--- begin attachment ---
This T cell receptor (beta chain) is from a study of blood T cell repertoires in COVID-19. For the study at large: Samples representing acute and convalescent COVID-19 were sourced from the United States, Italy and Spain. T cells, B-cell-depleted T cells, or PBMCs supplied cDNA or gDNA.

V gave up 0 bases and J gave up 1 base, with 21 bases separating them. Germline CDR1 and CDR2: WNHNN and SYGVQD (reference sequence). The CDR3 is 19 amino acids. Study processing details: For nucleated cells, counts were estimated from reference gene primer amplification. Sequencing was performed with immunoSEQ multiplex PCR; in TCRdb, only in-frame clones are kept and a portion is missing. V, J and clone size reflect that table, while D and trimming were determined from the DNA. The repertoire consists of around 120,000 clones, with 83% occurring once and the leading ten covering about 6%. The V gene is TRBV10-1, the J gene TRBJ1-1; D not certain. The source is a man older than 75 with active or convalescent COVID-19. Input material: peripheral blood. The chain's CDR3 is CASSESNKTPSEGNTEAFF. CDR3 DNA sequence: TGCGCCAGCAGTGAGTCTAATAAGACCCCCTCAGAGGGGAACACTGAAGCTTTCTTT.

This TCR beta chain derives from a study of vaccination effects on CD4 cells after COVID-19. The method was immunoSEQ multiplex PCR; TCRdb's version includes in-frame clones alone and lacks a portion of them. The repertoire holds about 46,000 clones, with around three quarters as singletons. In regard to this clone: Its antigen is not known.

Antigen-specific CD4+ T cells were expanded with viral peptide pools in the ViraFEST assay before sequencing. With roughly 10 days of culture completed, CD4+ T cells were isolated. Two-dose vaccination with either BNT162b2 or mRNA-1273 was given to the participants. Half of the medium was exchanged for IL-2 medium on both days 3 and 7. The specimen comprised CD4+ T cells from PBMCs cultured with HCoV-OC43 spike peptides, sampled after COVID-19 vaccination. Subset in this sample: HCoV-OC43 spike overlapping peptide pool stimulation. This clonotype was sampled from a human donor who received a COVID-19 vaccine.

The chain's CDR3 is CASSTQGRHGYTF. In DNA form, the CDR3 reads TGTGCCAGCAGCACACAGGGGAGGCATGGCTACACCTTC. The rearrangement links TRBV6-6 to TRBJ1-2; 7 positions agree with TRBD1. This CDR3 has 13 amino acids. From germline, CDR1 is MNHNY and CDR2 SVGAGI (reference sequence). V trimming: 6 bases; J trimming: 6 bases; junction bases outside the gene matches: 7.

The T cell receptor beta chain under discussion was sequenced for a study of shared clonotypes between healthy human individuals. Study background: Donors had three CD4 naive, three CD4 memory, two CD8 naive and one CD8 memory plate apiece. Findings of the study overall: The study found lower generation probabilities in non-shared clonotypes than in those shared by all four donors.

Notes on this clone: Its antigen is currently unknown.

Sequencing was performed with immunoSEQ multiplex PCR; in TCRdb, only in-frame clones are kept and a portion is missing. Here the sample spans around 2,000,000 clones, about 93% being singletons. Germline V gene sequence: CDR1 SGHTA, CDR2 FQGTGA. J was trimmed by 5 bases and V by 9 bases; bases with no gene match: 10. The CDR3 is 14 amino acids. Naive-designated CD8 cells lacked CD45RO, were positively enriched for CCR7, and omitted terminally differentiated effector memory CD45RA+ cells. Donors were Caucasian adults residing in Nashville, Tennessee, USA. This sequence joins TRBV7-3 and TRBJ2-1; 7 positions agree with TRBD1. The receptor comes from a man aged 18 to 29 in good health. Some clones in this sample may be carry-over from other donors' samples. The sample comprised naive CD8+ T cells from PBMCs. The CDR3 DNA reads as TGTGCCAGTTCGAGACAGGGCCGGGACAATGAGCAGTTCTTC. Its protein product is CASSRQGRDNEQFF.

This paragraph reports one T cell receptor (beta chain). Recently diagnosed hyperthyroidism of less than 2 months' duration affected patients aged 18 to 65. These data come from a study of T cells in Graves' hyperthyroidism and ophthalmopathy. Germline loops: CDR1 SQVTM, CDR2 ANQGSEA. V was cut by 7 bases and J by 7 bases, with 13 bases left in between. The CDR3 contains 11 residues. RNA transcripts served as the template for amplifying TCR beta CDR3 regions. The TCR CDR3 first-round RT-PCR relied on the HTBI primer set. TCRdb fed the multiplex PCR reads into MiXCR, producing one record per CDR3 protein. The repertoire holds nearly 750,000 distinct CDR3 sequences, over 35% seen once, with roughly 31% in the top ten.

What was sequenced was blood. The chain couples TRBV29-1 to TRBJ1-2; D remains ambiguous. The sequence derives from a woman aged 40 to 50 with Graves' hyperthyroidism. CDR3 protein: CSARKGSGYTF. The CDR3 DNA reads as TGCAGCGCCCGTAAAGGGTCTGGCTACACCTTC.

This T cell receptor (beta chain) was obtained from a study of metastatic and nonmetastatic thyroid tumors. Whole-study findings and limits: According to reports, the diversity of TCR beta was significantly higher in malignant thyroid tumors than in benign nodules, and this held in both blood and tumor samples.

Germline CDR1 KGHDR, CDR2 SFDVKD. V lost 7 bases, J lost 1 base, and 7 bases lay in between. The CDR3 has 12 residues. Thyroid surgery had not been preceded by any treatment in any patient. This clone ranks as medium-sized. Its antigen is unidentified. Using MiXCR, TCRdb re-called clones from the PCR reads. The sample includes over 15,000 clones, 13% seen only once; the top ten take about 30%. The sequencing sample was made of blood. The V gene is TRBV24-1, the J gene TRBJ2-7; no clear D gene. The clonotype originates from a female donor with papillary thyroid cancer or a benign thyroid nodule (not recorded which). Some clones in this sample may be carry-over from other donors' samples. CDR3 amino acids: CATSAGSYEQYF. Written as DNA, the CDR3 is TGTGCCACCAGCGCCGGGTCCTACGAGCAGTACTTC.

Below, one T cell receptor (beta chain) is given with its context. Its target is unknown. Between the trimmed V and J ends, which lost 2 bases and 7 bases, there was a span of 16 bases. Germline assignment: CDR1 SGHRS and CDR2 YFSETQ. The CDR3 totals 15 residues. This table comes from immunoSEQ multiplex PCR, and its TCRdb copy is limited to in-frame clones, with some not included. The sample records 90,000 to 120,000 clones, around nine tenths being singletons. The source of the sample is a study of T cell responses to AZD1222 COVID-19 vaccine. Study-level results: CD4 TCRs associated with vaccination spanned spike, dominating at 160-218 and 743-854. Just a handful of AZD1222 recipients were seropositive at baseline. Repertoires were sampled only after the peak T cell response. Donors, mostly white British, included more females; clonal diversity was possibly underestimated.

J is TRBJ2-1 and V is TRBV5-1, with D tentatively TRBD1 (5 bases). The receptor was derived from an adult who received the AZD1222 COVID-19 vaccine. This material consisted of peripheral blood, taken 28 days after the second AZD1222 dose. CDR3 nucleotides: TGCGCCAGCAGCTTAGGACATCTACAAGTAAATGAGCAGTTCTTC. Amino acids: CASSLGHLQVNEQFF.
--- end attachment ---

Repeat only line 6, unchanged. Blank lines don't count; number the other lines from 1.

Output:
The T cell receptor beta chain under discussion was sequenced for a study of shared clonotypes between healthy human individuals. Study background: Donors had three CD4 naive, three CD4 memory, two CD8 naive and one CD8 memory plate apiece. Findings of the study overall: The study found lower generation probabilities in non-shared clonotypes than in those shared by all four donors.